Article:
8 foods cause 90% of food allergies (TEMPS WFS) (click to enlarge the image).
Empiric dietary restriction
Dr. Amir Kagalwalla (GI, not an allergist) from Chicago discussed the role of empiric dietary restriction for EoE. He defended the position of empiric dietary restriction and elemental diet in EoE. A 6 food elimination diet (SFED) and empiric diet may offer same results as a targeted restriction diet.
A hallmark study from 1995 (Kelly & Sampson) showed that foods responsible for EoE symptoms are discordant with SPT results. Several studies confirmed poor predictive values of SPT for identification of dietary triggers for EoE.
The elemental/amino acid based diet clearly effective in reducing symptoms and mucosal inflammation in EoE. Multiple studies show success with elemental diet (amino acid formula) in children. 97% of children clinically improved and 75% had histologic remission with SFED (milk, egg, wheat, soy, PN/TN, fish/SF). Several subsequent pediatric studies suggest consistent 70-75% response rate to SFED. A 4-food elimination diet (milk, egg, wheat, soy) may be 73% effective. Milk egg wheat and soy (especially milk and wheat) are repeatedly the main foods to avoid in EoE (4 food elimination diet).
Dr Kagalwalla has also published a one-food elimination for EoE: milk. It succeeded in 60% of cases.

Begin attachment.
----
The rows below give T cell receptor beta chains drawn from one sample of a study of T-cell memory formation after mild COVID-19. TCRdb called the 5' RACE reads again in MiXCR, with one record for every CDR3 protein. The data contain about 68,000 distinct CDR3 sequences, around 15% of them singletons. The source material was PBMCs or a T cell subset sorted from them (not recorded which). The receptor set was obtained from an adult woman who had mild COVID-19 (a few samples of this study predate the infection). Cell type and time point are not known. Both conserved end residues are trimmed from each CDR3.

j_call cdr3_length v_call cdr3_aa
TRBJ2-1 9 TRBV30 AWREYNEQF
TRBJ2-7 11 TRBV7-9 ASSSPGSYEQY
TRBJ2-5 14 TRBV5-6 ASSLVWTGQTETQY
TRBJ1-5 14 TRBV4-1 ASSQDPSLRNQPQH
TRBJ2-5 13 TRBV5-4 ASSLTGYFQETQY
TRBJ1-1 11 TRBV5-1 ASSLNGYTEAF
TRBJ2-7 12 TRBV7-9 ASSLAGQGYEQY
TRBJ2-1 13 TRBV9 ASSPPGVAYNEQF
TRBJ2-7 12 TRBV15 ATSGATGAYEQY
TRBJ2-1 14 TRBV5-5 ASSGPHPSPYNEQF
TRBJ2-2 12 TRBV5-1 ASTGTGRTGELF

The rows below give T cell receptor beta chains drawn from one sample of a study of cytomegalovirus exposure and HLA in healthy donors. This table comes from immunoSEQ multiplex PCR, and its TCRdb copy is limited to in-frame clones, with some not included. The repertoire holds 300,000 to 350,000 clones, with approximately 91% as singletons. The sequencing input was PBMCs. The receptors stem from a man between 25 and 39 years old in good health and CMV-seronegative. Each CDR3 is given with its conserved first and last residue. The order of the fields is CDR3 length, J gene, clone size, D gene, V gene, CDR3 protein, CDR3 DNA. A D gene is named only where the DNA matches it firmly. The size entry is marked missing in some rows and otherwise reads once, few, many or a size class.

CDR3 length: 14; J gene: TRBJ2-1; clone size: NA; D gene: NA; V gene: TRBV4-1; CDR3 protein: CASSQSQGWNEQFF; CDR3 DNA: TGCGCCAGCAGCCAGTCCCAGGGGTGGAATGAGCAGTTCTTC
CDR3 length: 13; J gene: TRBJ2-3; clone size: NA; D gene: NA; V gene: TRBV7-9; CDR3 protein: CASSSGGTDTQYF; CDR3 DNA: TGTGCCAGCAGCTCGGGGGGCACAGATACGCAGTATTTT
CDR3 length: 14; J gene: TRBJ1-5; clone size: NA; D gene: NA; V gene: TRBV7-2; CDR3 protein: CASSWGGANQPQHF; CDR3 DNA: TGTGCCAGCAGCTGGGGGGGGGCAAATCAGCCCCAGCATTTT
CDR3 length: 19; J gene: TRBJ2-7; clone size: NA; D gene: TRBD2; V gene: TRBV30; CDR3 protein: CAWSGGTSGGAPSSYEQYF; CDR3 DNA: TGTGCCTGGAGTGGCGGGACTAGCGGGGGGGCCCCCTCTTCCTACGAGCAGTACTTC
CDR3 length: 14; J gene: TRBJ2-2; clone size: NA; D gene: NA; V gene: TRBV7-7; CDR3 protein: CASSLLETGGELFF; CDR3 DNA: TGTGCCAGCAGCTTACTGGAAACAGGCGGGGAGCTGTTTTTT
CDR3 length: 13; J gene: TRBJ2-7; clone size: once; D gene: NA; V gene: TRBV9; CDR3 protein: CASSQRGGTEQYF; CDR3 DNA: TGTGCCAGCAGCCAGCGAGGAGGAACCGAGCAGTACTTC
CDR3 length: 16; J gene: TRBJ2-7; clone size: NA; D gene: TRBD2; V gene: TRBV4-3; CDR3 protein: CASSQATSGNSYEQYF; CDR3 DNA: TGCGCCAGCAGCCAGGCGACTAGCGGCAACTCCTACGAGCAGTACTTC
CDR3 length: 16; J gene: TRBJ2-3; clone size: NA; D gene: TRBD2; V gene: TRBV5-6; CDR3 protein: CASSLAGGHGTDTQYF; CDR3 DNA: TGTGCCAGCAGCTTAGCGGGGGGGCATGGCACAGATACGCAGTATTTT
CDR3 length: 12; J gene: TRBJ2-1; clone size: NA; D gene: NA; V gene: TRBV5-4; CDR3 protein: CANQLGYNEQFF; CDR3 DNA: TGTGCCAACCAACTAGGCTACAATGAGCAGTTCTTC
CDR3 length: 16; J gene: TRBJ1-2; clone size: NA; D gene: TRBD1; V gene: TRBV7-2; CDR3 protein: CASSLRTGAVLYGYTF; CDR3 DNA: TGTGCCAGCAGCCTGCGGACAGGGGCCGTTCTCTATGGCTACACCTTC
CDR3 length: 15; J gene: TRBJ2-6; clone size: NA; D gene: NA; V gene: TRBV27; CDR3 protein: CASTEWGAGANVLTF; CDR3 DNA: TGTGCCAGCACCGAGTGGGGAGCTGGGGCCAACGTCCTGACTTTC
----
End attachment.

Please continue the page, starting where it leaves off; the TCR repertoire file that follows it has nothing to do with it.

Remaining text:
A single-centre comparison of different dietary approaches (Henderson 2012) showed that elemental diet was better than SFED = modified SFED, better than tailored diet.
Atopy patch testing remains highly variable, there is no standard approach, it is dependant on the specific center.
There are typically more foods to worry about, more scopes, more visits, more costs with tailored vs. empiric dietary management.
Dr. Matt Greenhawt's rebuttal: we are unable to explain patch test variability, or obvious benefit to milk avoidance regardless of test results. The mean reduction in eosinophils with SFED was only to 13.6/hpf - this is NOT a remission (although in 74% of cases, eosinophils were reduced to fewer than 10 eos/hpf). Several negative studies only performed SPT, we cannot evaluate the effectiveness of tailored diet if APT is not performed. 6 weeks avoidance may not be sufficient, they will typically have to avoid foods for 12 weeks at Michigan University.